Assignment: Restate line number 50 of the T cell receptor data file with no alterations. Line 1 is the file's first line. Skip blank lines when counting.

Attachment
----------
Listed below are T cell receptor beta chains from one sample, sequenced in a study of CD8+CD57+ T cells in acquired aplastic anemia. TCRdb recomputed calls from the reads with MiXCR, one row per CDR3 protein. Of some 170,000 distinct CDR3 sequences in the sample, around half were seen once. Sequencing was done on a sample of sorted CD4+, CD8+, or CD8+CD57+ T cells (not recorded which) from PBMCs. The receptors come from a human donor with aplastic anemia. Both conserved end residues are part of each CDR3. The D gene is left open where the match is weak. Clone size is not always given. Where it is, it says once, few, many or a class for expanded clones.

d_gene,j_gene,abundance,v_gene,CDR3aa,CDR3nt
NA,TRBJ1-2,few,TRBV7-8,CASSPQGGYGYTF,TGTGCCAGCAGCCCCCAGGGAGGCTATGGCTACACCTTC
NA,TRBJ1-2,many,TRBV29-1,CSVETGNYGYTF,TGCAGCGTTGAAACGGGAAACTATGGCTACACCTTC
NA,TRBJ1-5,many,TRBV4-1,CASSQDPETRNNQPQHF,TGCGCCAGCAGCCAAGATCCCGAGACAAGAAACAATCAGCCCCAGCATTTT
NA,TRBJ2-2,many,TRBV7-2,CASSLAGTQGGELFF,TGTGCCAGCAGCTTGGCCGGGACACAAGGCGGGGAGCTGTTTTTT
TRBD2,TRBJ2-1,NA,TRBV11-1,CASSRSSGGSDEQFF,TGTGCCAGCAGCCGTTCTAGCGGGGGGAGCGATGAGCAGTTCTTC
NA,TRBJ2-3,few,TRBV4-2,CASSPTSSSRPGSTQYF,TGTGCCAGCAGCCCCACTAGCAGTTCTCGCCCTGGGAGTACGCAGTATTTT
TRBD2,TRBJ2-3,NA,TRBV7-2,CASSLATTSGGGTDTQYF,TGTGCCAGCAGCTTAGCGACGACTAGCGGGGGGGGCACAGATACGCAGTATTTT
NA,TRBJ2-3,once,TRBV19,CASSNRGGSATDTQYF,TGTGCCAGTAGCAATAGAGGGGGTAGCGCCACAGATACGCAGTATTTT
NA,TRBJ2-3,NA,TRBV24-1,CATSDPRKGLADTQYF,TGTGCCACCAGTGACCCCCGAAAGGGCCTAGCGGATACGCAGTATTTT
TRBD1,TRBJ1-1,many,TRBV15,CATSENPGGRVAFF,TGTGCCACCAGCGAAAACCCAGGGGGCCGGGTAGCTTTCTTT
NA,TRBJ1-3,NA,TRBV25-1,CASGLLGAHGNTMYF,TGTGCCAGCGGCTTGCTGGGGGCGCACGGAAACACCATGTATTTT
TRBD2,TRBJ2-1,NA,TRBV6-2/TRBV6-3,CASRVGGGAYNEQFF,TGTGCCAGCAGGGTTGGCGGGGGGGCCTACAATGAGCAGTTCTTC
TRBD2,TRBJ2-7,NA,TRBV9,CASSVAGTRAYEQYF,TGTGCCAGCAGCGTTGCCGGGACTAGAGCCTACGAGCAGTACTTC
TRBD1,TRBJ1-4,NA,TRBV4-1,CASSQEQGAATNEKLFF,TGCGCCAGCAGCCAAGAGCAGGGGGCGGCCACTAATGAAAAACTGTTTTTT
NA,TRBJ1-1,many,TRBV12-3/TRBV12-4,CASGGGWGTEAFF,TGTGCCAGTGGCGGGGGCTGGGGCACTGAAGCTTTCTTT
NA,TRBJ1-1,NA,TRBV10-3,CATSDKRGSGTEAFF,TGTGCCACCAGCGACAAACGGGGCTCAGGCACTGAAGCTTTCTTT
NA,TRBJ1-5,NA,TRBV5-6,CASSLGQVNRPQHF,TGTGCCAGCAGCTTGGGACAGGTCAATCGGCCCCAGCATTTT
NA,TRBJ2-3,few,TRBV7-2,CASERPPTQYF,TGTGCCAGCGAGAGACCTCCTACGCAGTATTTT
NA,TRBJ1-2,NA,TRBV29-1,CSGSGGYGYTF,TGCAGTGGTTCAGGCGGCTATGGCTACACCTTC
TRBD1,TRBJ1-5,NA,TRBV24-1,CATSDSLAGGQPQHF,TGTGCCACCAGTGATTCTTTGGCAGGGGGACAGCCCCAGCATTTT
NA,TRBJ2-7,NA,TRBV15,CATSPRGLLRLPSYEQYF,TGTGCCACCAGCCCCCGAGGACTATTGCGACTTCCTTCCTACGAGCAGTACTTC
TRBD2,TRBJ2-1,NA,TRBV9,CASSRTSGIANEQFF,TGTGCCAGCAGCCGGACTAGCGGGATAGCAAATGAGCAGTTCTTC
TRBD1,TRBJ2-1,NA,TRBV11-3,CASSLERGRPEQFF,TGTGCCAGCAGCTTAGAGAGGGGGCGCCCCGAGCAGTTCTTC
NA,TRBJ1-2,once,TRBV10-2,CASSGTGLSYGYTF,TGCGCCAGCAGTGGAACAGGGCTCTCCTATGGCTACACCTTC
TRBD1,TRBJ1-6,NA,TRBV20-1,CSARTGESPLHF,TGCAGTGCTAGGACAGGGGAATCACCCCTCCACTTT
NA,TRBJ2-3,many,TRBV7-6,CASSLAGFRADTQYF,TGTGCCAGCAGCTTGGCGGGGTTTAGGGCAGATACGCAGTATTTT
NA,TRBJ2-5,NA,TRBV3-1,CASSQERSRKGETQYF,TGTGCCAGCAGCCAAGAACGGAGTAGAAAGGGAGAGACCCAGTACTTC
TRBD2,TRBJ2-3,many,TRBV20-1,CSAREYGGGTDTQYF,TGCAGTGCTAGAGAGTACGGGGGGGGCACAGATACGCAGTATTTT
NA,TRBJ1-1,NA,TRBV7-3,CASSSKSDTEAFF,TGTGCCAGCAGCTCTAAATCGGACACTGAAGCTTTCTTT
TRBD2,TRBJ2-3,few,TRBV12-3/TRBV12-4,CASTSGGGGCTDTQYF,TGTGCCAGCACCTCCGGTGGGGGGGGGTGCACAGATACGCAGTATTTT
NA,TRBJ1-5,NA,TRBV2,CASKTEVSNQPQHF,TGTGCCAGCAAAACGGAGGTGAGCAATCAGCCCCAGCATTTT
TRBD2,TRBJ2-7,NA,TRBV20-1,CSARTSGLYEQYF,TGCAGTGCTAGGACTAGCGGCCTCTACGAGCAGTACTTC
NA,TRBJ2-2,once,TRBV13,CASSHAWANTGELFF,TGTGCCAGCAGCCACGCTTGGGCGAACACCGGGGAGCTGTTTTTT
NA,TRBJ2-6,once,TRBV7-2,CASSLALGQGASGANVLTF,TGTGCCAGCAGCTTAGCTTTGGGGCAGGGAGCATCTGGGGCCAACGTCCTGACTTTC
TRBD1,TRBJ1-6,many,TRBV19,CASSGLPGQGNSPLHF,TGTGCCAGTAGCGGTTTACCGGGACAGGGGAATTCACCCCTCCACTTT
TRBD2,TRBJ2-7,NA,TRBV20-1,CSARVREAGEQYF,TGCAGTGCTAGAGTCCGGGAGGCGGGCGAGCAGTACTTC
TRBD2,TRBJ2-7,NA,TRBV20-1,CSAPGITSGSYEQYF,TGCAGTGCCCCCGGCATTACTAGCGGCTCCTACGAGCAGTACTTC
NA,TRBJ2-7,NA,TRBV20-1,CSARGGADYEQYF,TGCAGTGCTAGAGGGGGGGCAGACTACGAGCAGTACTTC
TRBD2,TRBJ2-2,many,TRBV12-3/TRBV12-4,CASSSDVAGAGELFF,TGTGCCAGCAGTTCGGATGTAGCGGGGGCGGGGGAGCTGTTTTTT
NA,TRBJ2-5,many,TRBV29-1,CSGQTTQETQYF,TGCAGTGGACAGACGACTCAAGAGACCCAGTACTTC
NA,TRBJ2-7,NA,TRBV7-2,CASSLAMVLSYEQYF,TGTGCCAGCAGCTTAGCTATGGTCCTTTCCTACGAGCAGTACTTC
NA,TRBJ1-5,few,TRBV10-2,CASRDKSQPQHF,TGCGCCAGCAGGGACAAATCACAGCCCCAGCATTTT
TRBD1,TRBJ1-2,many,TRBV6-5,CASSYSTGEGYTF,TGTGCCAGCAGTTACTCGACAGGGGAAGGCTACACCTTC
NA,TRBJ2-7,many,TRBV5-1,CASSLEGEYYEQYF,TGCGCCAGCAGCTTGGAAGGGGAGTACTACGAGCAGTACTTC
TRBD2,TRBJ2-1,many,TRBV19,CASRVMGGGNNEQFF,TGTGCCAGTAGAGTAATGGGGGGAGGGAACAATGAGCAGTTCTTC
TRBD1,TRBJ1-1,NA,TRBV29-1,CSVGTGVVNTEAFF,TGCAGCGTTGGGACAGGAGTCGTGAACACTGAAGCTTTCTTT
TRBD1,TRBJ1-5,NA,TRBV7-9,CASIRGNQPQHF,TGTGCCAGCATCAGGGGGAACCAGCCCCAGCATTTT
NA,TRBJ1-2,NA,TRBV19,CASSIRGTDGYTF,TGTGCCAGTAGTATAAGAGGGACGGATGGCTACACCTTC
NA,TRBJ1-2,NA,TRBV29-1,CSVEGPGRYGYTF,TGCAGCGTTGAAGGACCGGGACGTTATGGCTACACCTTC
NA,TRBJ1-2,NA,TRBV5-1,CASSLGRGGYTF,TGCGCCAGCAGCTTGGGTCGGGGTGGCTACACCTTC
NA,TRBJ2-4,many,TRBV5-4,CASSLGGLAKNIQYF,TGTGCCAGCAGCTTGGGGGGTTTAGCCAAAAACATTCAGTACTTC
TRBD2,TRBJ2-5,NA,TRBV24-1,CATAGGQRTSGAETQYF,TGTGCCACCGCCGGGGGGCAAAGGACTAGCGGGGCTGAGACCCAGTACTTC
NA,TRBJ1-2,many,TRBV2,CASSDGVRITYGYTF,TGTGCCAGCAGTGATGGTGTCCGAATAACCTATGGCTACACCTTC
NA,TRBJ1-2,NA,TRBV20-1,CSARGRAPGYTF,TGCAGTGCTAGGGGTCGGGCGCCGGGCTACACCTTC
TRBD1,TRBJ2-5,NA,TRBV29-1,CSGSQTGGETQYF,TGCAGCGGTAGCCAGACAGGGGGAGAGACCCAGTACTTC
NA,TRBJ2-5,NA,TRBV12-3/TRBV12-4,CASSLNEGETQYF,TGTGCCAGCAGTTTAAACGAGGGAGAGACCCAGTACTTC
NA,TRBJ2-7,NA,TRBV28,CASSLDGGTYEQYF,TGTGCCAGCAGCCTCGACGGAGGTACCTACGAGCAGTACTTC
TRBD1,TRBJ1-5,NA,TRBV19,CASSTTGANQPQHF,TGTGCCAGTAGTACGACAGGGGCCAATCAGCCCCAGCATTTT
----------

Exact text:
NA,TRBJ1-2,NA,TRBV19,CASSIRGTDGYTF,TGTGCCAGTAGTATAAGAGGGACGGATGGCTACACCTTC